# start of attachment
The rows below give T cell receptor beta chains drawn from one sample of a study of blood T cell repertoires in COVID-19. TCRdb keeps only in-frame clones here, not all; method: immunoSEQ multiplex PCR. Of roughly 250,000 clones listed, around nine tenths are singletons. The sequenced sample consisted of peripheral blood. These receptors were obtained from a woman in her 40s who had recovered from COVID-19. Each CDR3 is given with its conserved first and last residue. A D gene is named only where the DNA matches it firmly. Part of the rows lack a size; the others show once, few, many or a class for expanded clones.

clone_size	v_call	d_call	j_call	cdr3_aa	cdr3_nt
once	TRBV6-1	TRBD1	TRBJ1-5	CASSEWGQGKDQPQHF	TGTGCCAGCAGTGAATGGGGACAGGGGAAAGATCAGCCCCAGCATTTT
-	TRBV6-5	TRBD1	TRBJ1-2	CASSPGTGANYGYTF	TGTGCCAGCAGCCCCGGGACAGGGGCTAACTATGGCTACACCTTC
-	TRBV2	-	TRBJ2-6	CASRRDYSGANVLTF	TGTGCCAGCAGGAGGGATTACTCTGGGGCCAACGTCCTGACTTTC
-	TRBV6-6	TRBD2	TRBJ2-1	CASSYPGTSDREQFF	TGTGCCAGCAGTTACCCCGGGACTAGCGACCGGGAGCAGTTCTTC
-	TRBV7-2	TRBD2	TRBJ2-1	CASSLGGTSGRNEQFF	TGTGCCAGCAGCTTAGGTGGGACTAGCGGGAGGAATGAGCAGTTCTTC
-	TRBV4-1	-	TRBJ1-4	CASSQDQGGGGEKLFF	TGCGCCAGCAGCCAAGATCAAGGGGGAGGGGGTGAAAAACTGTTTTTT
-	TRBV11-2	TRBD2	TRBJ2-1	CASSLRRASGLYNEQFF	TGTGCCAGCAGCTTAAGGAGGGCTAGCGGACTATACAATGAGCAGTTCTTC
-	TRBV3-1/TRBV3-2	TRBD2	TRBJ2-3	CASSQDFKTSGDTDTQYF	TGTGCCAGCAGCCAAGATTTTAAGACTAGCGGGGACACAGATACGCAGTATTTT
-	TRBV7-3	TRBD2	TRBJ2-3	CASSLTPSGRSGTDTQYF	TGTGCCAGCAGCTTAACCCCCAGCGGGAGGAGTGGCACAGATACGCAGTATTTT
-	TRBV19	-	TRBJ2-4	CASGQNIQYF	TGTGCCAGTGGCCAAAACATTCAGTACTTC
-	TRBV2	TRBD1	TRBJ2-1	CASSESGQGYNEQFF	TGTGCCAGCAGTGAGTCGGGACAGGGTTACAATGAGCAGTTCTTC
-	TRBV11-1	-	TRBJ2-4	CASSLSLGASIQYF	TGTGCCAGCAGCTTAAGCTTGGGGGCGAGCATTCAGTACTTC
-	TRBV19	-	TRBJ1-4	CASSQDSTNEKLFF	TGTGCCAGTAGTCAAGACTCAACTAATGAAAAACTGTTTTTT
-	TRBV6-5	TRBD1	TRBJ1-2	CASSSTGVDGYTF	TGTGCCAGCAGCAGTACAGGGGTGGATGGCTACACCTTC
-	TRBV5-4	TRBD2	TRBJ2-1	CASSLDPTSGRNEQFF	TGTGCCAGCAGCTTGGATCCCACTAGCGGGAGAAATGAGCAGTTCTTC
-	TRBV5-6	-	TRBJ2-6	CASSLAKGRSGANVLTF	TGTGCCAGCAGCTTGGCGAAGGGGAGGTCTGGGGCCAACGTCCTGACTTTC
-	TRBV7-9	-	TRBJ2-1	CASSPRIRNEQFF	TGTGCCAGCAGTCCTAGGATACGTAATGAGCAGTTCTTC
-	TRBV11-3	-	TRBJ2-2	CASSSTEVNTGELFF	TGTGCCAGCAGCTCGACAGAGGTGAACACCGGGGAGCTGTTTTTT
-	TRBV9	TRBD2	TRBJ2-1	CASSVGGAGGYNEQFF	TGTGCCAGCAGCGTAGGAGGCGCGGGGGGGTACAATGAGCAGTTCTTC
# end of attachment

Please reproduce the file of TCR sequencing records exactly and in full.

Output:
The rows below give T cell receptor beta chains drawn from one sample of a study of blood T cell repertoires in COVID-19. TCRdb keeps only in-frame clones here, not all; method: immunoSEQ multiplex PCR. Of roughly 250,000 clones listed, around nine tenths are singletons. The sequenced sample consisted of peripheral blood. These receptors were obtained from a woman in her 40s who had recovered from COVID-19. Each CDR3 is given with its conserved first and last residue. A D gene is named only where the DNA matches it firmly. Part of the rows lack a size; the others show once, few, many or a class for expanded clones.

clone_size	v_call	d_call	j_call	cdr3_aa	cdr3_nt
once	TRBV6-1	TRBD1	TRBJ1-5	CASSEWGQGKDQPQHF	TGTGCCAGCAGTGAATGGGGACAGGGGAAAGATCAGCCCCAGCATTTT
-	TRBV6-5	TRBD1	TRBJ1-2	CASSPGTGANYGYTF	TGTGCCAGCAGCCCCGGGACAGGGGCTAACTATGGCTACACCTTC
-	TRBV2	-	TRBJ2-6	CASRRDYSGANVLTF	TGTGCCAGCAGGAGGGATTACTCTGGGGCCAACGTCCTGACTTTC
-	TRBV6-6	TRBD2	TRBJ2-1	CASSYPGTSDREQFF	TGTGCCAGCAGTTACCCCGGGACTAGCGACCGGGAGCAGTTCTTC
-	TRBV7-2	TRBD2	TRBJ2-1	CASSLGGTSGRNEQFF	TGTGCCAGCAGCTTAGGTGGGACTAGCGGGAGGAATGAGCAGTTCTTC
-	TRBV4-1	-	TRBJ1-4	CASSQDQGGGGEKLFF	TGCGCCAGCAGCCAAGATCAAGGGGGAGGGGGTGAAAAACTGTTTTTT
-	TRBV11-2	TRBD2	TRBJ2-1	CASSLRRASGLYNEQFF	TGTGCCAGCAGCTTAAGGAGGGCTAGCGGACTATACAATGAGCAGTTCTTC
-	TRBV3-1/TRBV3-2	TRBD2	TRBJ2-3	CASSQDFKTSGDTDTQYF	TGTGCCAGCAGCCAAGATTTTAAGACTAGCGGGGACACAGATACGCAGTATTTT
-	TRBV7-3	TRBD2	TRBJ2-3	CASSLTPSGRSGTDTQYF	TGTGCCAGCAGCTTAACCCCCAGCGGGAGGAGTGGCACAGATACGCAGTATTTT
-	TRBV19	-	TRBJ2-4	CASGQNIQYF	TGTGCCAGTGGCCAAAACATTCAGTACTTC
-	TRBV2	TRBD1	TRBJ2-1	CASSESGQGYNEQFF	TGTGCCAGCAGTGAGTCGGGACAGGGTTACAATGAGCAGTTCTTC
-	TRBV11-1	-	TRBJ2-4	CASSLSLGASIQYF	TGTGCCAGCAGCTTAAGCTTGGGGGCGAGCATTCAGTACTTC
-	TRBV19	-	TRBJ1-4	CASSQDSTNEKLFF	TGTGCCAGTAGTCAAGACTCAACTAATGAAAAACTGTTTTTT
-	TRBV6-5	TRBD1	TRBJ1-2	CASSSTGVDGYTF	TGTGCCAGCAGCAGTACAGGGGTGGATGGCTACACCTTC
-	TRBV5-4	TRBD2	TRBJ2-1	CASSLDPTSGRNEQFF	TGTGCCAGCAGCTTGGATCCCACTAGCGGGAGAAATGAGCAGTTCTTC
-	TRBV5-6	-	TRBJ2-6	CASSLAKGRSGANVLTF	TGTGCCAGCAGCTTGGCGAAGGGGAGGTCTGGGGCCAACGTCCTGACTTTC
-	TRBV7-9	-	TRBJ2-1	CASSPRIRNEQFF	TGTGCCAGCAGTCCTAGGATACGTAATGAGCAGTTCTTC
-	TRBV11-3	-	TRBJ2-2	CASSSTEVNTGELFF	TGTGCCAGCAGCTCGACAGAGGTGAACACCGGGGAGCTGTTTTTT
-	TRBV9	TRBD2	TRBJ2-1	CASSVGGAGGYNEQFF	TGTGCCAGCAGCGTAGGAGGCGCGGGGGGGTACAATGAGCAGTTCTTC